This is an interesting one; to “place an order” – as, for example, in a restaurant – has a very different emphasis from “order” as “command”. There is still the distinction between the one who gives the order and the one who carries it out, and the same expectation that the request will be met. However, there is more the sense of a contract rather than of a duty. It’s worth experimenting with this nuance to see how it changes your experience.
- Order: a situation in which everything is arranged in its correct place
The expression “the natural order of things” comes to mind. We are not trying to impose a different system of organisation on ourselves but rather we are trying to stop interfering and uncover “the natural order”. I like this quote by Donald Curtis.
“Relaxation means releasing all concern and tension and letting the natural order of life flow through one’s being.” [v]
- Direction as aim or purpose
For example, “she had no direction in life”.
In this regard the word “direction” has a different sense than “order”. One can have order in one’s life (timetables, structure, etc.) but have no sense of a life-purpose. Similarly one can have a sense of one’s life leading in a certain direction, in terms of career or personal development, and yet in many aspects be very disorderly.
- Direction as orientation
“Modern man, when in activity, has very little awareness of such simple directions in space as backwards and forwards, and up and down, in relation to his own body…” [vi]
This meaning is not found in “ordering” but it is a vital aspect of sending directions. To lend meaning to the words ‘forward’, ‘up’, ‘back’, etc. it is important to relate these words to a direction in space. Muscle, as Hellstromists [vii] know, is very sensitive to directional thinking.
Patrick MacDonald comments in The Alexander Technique As I See It that:
“The science of physiology has not yet got round to recognizing this factor of orientation, even though it is the fundamental on which everything else depends.” [viii]
Once a state of mental calm has been achieved, or at least approached, it is time to let the ordering or directing relate more intentionally to the physical body; Dr Barlow’s “stage two ordering”, whereby:
“…the teacher…teaches the pupil the bodily meaning of the orders and how to put them together in relationship to his body.” [ix]
In my experience an essential element of this is to relate directions to orientation in space; to be aware of where “up” is (the virtual continuation of the spine); to be aware of where “forward” and “back” are.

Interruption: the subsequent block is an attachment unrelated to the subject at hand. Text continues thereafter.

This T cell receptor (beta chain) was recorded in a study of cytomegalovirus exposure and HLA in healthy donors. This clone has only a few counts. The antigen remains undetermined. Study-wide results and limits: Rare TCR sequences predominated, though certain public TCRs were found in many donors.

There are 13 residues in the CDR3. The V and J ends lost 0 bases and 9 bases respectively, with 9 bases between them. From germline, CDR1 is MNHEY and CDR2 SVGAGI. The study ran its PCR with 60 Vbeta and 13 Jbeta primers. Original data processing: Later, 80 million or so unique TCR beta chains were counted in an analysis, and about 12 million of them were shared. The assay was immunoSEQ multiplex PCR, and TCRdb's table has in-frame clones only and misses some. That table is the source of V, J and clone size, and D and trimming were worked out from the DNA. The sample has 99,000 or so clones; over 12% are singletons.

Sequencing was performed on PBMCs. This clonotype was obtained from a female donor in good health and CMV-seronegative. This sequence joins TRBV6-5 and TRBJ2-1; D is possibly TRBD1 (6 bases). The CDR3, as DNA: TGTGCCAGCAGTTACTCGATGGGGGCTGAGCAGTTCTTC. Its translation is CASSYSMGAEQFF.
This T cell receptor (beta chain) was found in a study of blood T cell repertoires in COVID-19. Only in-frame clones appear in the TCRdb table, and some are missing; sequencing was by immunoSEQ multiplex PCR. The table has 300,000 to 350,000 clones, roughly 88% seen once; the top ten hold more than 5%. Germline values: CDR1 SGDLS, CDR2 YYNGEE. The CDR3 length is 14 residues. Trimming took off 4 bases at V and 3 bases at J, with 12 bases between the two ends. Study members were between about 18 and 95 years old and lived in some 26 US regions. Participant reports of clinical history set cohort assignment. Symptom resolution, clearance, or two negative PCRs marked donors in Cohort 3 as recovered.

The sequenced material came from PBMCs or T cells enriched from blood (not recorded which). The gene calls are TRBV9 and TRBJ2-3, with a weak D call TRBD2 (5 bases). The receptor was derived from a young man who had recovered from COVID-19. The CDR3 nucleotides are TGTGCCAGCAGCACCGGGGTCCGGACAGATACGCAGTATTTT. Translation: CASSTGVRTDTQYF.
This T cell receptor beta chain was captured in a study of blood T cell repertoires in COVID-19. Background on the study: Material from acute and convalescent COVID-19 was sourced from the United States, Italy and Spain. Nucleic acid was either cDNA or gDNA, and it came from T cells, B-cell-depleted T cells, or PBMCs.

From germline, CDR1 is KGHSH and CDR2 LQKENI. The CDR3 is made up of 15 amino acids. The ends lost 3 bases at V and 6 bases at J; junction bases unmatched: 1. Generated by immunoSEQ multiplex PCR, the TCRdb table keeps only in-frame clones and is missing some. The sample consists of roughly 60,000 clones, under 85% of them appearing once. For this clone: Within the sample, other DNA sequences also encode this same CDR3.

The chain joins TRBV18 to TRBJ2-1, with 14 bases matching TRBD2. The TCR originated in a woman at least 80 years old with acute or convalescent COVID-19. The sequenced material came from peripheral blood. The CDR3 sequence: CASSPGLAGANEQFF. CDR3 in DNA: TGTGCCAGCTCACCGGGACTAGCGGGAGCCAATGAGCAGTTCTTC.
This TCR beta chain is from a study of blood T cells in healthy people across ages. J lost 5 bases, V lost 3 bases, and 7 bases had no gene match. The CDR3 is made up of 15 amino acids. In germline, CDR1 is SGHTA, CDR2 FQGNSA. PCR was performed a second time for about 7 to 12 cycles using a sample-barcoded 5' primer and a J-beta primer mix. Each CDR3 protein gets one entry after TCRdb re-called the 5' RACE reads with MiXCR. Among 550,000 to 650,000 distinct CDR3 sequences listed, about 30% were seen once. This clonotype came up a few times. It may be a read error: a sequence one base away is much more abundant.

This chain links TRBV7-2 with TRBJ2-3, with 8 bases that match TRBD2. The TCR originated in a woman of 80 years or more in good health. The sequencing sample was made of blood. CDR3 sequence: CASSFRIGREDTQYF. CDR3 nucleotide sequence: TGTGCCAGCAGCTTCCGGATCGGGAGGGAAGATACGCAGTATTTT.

- Directions as a description of expansion
The directions are specific to our human musculo-skeletal system. For a hypothetical spherical entity, for example, the directions would be something like “let every point on the surface move away from the centre”. A description of what happens when the human musculo-skeletal frame expands is that the head tends to go forward and up, the spine lengthens, the back widens and the knees go forward and away.
- Direction as relationship between parts
Although it is an essential aspect, it is often forgotten that the directions are about the relationship between parts of the body: for example, head forward and up in relation to the neck; head away from hips, knees away from hips. The relationship is one of opposition (Alexander used the term “antagonistic pulls”).
The late Sir George Trevelyan put it thus:
“I think ‘head forward and up – but my head can’t go forward and up because my back is going back – but my back can’t go back because my head is going forward and up – but my head can’t go forward and up because my back is going back ….etc. etc.'” [x]
- Direction as instructions (how to do)
We are all used to reading instruction on packaging, and the directions can also be thought of as instructions how to do something; means-whereby. For example, in order to type these words I am going to let my neck be free in order to allow my head to go forward and up in order to allow my back to lengthen and widen in order let my shoulder widen and my arm lengthen in order to move my fingers towards the keyboard etc. etc.
- Direction as movement
Marj Barstow’s use of the word “move” (as, for example, in her use of the words:
“… you move your head delicately upwards” [xi] )
– rather than “direct”, “order” or “think” caused a great deal of controversy. I must say though that the experience under her hands was by no means one of an ordinary muscular movement, but rather one of allowing the head to be carried upwards by a kind of inner buoyancy, so the difference for me was only semantic.
- Direction as a flow of energy
“It is not enough to just give the orders. You must also conduct the energy there” [xii]